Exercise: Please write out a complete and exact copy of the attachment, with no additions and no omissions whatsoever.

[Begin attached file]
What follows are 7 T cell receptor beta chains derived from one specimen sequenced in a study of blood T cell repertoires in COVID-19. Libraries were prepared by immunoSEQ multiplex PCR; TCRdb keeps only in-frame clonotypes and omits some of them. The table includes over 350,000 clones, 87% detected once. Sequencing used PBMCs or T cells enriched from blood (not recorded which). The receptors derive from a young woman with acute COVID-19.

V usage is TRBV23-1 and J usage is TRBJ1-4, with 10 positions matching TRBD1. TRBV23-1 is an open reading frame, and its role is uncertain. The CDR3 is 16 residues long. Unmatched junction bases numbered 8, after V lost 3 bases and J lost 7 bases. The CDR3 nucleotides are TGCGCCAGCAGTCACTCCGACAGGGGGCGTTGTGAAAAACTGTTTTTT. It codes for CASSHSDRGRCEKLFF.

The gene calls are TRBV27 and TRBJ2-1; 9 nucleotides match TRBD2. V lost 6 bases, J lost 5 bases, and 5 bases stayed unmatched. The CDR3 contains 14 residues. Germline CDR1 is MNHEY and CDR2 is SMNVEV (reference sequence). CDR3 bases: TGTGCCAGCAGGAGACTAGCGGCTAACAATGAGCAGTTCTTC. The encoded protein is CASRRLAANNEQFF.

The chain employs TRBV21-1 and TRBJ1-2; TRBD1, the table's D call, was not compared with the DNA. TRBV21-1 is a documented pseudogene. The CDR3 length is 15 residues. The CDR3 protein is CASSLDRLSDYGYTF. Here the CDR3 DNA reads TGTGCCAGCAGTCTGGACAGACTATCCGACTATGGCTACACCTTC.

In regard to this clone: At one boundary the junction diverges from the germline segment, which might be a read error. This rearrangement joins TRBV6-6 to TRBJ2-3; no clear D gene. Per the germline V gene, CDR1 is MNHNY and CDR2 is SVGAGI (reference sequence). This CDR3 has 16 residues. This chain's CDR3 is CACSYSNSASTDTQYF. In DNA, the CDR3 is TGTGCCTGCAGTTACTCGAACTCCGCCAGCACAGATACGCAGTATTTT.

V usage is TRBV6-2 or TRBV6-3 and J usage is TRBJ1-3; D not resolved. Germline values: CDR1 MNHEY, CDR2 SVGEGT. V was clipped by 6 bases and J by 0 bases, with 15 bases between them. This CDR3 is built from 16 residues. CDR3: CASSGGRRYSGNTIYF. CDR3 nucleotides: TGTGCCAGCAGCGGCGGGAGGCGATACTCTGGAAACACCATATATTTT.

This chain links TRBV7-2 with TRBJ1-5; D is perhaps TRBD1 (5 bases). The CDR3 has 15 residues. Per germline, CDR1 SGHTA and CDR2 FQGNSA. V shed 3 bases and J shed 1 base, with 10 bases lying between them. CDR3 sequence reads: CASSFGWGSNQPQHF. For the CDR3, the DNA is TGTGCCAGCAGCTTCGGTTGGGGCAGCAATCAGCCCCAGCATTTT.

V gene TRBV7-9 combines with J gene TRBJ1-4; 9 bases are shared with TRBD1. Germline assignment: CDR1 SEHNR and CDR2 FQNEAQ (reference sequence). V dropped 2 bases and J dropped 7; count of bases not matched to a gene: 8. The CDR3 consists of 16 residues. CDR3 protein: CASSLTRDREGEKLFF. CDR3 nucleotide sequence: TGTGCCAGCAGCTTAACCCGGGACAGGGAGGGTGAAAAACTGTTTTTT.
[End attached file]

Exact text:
What follows are 7 T cell receptor beta chains derived from one specimen sequenced in a study of blood T cell repertoires in COVID-19. Libraries were prepared by immunoSEQ multiplex PCR; TCRdb keeps only in-frame clonotypes and omits some of them. The table includes over 350,000 clones, 87% detected once. Sequencing used PBMCs or T cells enriched from blood (not recorded which). The receptors derive from a young woman with acute COVID-19.

V usage is TRBV23-1 and J usage is TRBJ1-4, with 10 positions matching TRBD1. TRBV23-1 is an open reading frame, and its role is uncertain. The CDR3 is 16 residues long. Unmatched junction bases numbered 8, after V lost 3 bases and J lost 7 bases. The CDR3 nucleotides are TGCGCCAGCAGTCACTCCGACAGGGGGCGTTGTGAAAAACTGTTTTTT. It codes for CASSHSDRGRCEKLFF.

The gene calls are TRBV27 and TRBJ2-1; 9 nucleotides match TRBD2. V lost 6 bases, J lost 5 bases, and 5 bases stayed unmatched. The CDR3 contains 14 residues. Germline CDR1 is MNHEY and CDR2 is SMNVEV (reference sequence). CDR3 bases: TGTGCCAGCAGGAGACTAGCGGCTAACAATGAGCAGTTCTTC. The encoded protein is CASRRLAANNEQFF.

The chain employs TRBV21-1 and TRBJ1-2; TRBD1, the table's D call, was not compared with the DNA. TRBV21-1 is a documented pseudogene. The CDR3 length is 15 residues. The CDR3 protein is CASSLDRLSDYGYTF. Here the CDR3 DNA reads TGTGCCAGCAGTCTGGACAGACTATCCGACTATGGCTACACCTTC.

In regard to this clone: At one boundary the junction diverges from the germline segment, which might be a read error. This rearrangement joins TRBV6-6 to TRBJ2-3; no clear D gene. Per the germline V gene, CDR1 is MNHNY and CDR2 is SVGAGI (reference sequence). This CDR3 has 16 residues. This chain's CDR3 is CACSYSNSASTDTQYF. In DNA, the CDR3 is TGTGCCTGCAGTTACTCGAACTCCGCCAGCACAGATACGCAGTATTTT.

V usage is TRBV6-2 or TRBV6-3 and J usage is TRBJ1-3; D not resolved. Germline values: CDR1 MNHEY, CDR2 SVGEGT. V was clipped by 6 bases and J by 0 bases, with 15 bases between them. This CDR3 is built from 16 residues. CDR3: CASSGGRRYSGNTIYF. CDR3 nucleotides: TGTGCCAGCAGCGGCGGGAGGCGATACTCTGGAAACACCATATATTTT.

This chain links TRBV7-2 with TRBJ1-5; D is perhaps TRBD1 (5 bases). The CDR3 has 15 residues. Per germline, CDR1 SGHTA and CDR2 FQGNSA. V shed 3 bases and J shed 1 base, with 10 bases lying between them. CDR3 sequence reads: CASSFGWGSNQPQHF. For the CDR3, the DNA is TGTGCCAGCAGCTTCGGTTGGGGCAGCAATCAGCCCCAGCATTTT.

V gene TRBV7-9 combines with J gene TRBJ1-4; 9 bases are shared with TRBD1. Germline assignment: CDR1 SEHNR and CDR2 FQNEAQ (reference sequence). V dropped 2 bases and J dropped 7; count of bases not matched to a gene: 8. The CDR3 consists of 16 residues. CDR3 protein: CASSLTRDREGEKLFF. CDR3 nucleotide sequence: TGTGCCAGCAGCTTAACCCGGGACAGGGAGGGTGAAAAACTGTTTTTT.